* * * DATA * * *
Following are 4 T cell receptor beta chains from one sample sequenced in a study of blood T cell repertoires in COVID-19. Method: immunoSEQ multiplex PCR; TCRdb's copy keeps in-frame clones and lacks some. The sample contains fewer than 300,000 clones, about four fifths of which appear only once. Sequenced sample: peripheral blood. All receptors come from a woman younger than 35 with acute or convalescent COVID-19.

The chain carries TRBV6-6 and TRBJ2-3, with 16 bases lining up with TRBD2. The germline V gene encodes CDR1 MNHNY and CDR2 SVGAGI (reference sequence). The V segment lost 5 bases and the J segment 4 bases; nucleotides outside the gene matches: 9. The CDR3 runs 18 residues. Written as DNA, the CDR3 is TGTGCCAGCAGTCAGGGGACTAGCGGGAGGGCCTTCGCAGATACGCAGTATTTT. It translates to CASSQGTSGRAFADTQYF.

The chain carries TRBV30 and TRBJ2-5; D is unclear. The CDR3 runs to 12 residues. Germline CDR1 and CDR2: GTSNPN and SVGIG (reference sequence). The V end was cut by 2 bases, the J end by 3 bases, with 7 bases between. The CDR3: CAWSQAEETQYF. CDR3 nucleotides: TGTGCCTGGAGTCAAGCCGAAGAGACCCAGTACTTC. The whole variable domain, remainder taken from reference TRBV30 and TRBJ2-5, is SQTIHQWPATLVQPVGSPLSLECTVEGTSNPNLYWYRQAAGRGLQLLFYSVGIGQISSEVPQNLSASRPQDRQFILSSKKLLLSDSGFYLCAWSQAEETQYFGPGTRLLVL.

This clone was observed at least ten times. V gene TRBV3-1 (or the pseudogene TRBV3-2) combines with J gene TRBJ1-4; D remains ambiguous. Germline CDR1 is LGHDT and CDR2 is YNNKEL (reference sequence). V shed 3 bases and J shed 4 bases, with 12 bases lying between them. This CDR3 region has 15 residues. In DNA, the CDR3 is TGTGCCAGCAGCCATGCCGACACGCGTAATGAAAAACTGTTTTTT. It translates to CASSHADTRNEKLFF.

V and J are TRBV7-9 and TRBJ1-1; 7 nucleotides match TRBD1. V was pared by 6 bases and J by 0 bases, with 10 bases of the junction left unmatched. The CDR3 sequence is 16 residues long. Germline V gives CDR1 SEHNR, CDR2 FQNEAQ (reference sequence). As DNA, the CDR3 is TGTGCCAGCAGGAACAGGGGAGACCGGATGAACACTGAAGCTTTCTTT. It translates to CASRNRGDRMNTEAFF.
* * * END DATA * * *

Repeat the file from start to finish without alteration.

Following are 4 T cell receptor beta chains from one sample sequenced in a study of blood T cell repertoires in COVID-19. Method: immunoSEQ multiplex PCR; TCRdb's copy keeps in-frame clones and lacks some. The sample contains fewer than 300,000 clones, about four fifths of which appear only once. Sequenced sample: peripheral blood. All receptors come from a woman younger than 35 with acute or convalescent COVID-19.

The chain carries TRBV6-6 and TRBJ2-3, with 16 bases lining up with TRBD2. The germline V gene encodes CDR1 MNHNY and CDR2 SVGAGI (reference sequence). The V segment lost 5 bases and the J segment 4 bases; nucleotides outside the gene matches: 9. The CDR3 runs 18 residues. Written as DNA, the CDR3 is TGTGCCAGCAGTCAGGGGACTAGCGGGAGGGCCTTCGCAGATACGCAGTATTTT. It translates to CASSQGTSGRAFADTQYF.

The chain carries TRBV30 and TRBJ2-5; D is unclear. The CDR3 runs to 12 residues. Germline CDR1 and CDR2: GTSNPN and SVGIG (reference sequence). The V end was cut by 2 bases, the J end by 3 bases, with 7 bases between. The CDR3: CAWSQAEETQYF. CDR3 nucleotides: TGTGCCTGGAGTCAAGCCGAAGAGACCCAGTACTTC. The whole variable domain, remainder taken from reference TRBV30 and TRBJ2-5, is SQTIHQWPATLVQPVGSPLSLECTVEGTSNPNLYWYRQAAGRGLQLLFYSVGIGQISSEVPQNLSASRPQDRQFILSSKKLLLSDSGFYLCAWSQAEETQYFGPGTRLLVL.

This clone was observed at least ten times. V gene TRBV3-1 (or the pseudogene TRBV3-2) combines with J gene TRBJ1-4; D remains ambiguous. Germline CDR1 is LGHDT and CDR2 is YNNKEL (reference sequence). V shed 3 bases and J shed 4 bases, with 12 bases lying between them. This CDR3 region has 15 residues. In DNA, the CDR3 is TGTGCCAGCAGCCATGCCGACACGCGTAATGAAAAACTGTTTTTT. It translates to CASSHADTRNEKLFF.

V and J are TRBV7-9 and TRBJ1-1; 7 nucleotides match TRBD1. V was pared by 6 bases and J by 0 bases, with 10 bases of the junction left unmatched. The CDR3 sequence is 16 residues long. Germline V gives CDR1 SEHNR, CDR2 FQNEAQ (reference sequence). As DNA, the CDR3 is TGTGCCAGCAGGAACAGGGGAGACCGGATGAACACTGAAGCTTTCTTT. It translates to CASRNRGDRMNTEAFF.